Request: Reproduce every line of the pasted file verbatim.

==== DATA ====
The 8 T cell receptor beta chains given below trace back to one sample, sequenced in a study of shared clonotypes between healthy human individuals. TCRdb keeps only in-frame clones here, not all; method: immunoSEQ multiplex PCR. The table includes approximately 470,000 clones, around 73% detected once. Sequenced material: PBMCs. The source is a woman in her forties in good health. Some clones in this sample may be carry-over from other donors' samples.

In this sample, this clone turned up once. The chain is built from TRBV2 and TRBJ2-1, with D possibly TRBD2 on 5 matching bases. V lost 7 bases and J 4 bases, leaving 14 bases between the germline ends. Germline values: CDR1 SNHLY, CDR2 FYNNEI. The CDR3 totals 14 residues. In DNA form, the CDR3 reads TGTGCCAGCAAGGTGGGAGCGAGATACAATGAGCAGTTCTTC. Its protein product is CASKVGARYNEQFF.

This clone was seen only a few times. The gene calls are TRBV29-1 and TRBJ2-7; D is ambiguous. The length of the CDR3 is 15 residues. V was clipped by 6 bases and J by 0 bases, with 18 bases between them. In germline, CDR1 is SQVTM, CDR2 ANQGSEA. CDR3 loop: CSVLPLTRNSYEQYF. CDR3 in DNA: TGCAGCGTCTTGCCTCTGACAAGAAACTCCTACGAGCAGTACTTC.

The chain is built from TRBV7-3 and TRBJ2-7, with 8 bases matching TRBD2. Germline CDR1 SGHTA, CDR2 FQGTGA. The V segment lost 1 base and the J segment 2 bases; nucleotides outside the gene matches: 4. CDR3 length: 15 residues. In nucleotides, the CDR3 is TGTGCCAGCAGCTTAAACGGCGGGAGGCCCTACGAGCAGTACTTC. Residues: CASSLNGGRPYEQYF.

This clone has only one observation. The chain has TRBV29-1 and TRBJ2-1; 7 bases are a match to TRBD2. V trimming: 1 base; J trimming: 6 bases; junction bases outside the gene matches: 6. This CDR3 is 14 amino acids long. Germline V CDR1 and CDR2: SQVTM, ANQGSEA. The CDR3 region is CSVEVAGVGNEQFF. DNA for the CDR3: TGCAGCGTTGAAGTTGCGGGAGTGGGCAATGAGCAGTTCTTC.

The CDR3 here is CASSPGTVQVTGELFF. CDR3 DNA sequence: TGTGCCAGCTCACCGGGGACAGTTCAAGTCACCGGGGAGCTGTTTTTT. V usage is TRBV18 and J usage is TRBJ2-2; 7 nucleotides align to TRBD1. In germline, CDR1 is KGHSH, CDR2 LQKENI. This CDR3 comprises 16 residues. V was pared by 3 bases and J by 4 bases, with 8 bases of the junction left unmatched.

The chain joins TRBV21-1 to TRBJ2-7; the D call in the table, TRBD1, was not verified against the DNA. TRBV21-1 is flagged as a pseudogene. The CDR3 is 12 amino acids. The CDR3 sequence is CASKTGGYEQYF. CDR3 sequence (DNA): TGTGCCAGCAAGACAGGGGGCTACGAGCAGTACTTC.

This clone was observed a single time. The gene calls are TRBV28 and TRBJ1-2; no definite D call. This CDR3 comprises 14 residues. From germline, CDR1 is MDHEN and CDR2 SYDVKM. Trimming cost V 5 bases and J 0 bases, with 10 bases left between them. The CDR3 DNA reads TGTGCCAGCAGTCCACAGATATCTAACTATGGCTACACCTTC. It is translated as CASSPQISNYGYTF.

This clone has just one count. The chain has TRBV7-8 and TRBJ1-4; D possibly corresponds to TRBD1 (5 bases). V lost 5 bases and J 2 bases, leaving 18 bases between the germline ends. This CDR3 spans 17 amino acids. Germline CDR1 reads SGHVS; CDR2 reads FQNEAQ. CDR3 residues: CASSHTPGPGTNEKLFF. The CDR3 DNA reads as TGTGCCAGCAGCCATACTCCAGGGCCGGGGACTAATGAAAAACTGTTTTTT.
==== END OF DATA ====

The 8 T cell receptor beta chains given below trace back to one sample, sequenced in a study of shared clonotypes between healthy human individuals. TCRdb keeps only in-frame clones here, not all; method: immunoSEQ multiplex PCR. The table includes approximately 470,000 clones, around 73% detected once. Sequenced material: PBMCs. The source is a woman in her forties in good health. Some clones in this sample may be carry-over from other donors' samples.

In this sample, this clone turned up once. The chain is built from TRBV2 and TRBJ2-1, with D possibly TRBD2 on 5 matching bases. V lost 7 bases and J 4 bases, leaving 14 bases between the germline ends. Germline values: CDR1 SNHLY, CDR2 FYNNEI. The CDR3 totals 14 residues. In DNA form, the CDR3 reads TGTGCCAGCAAGGTGGGAGCGAGATACAATGAGCAGTTCTTC. Its protein product is CASKVGARYNEQFF.

This clone was seen only a few times. The gene calls are TRBV29-1 and TRBJ2-7; D is ambiguous. The length of the CDR3 is 15 residues. V was clipped by 6 bases and J by 0 bases, with 18 bases between them. In germline, CDR1 is SQVTM, CDR2 ANQGSEA. CDR3 loop: CSVLPLTRNSYEQYF. CDR3 in DNA: TGCAGCGTCTTGCCTCTGACAAGAAACTCCTACGAGCAGTACTTC.

The chain is built from TRBV7-3 and TRBJ2-7, with 8 bases matching TRBD2. Germline CDR1 SGHTA, CDR2 FQGTGA. The V segment lost 1 base and the J segment 2 bases; nucleotides outside the gene matches: 4. CDR3 length: 15 residues. In nucleotides, the CDR3 is TGTGCCAGCAGCTTAAACGGCGGGAGGCCCTACGAGCAGTACTTC. Residues: CASSLNGGRPYEQYF.

This clone has only one observation. The chain has TRBV29-1 and TRBJ2-1; 7 bases are a match to TRBD2. V trimming: 1 base; J trimming: 6 bases; junction bases outside the gene matches: 6. This CDR3 is 14 amino acids long. Germline V CDR1 and CDR2: SQVTM, ANQGSEA. The CDR3 region is CSVEVAGVGNEQFF. DNA for the CDR3: TGCAGCGTTGAAGTTGCGGGAGTGGGCAATGAGCAGTTCTTC.

The CDR3 here is CASSPGTVQVTGELFF. CDR3 DNA sequence: TGTGCCAGCTCACCGGGGACAGTTCAAGTCACCGGGGAGCTGTTTTTT. V usage is TRBV18 and J usage is TRBJ2-2; 7 nucleotides align to TRBD1. In germline, CDR1 is KGHSH, CDR2 LQKENI. This CDR3 comprises 16 residues. V was pared by 3 bases and J by 4 bases, with 8 bases of the junction left unmatched.

The chain joins TRBV21-1 to TRBJ2-7; the D call in the table, TRBD1, was not verified against the DNA. TRBV21-1 is flagged as a pseudogene. The CDR3 is 12 amino acids. The CDR3 sequence is CASKTGGYEQYF. CDR3 sequence (DNA): TGTGCCAGCAAGACAGGGGGCTACGAGCAGTACTTC.

This clone was observed a single time. The gene calls are TRBV28 and TRBJ1-2; no definite D call. This CDR3 comprises 14 residues. From germline, CDR1 is MDHEN and CDR2 SYDVKM. Trimming cost V 5 bases and J 0 bases, with 10 bases left between them. The CDR3 DNA reads TGTGCCAGCAGTCCACAGATATCTAACTATGGCTACACCTTC. It is translated as CASSPQISNYGYTF.

This clone has just one count. The chain has TRBV7-8 and TRBJ1-4; D possibly corresponds to TRBD1 (5 bases). V lost 5 bases and J 2 bases, leaving 18 bases between the germline ends. This CDR3 spans 17 amino acids. Germline CDR1 reads SGHVS; CDR2 reads FQNEAQ. CDR3 residues: CASSHTPGPGTNEKLFF. The CDR3 DNA reads as TGTGCCAGCAGCCATACTCCAGGGCCGGGGACTAATGAAAAACTGTTTTTT.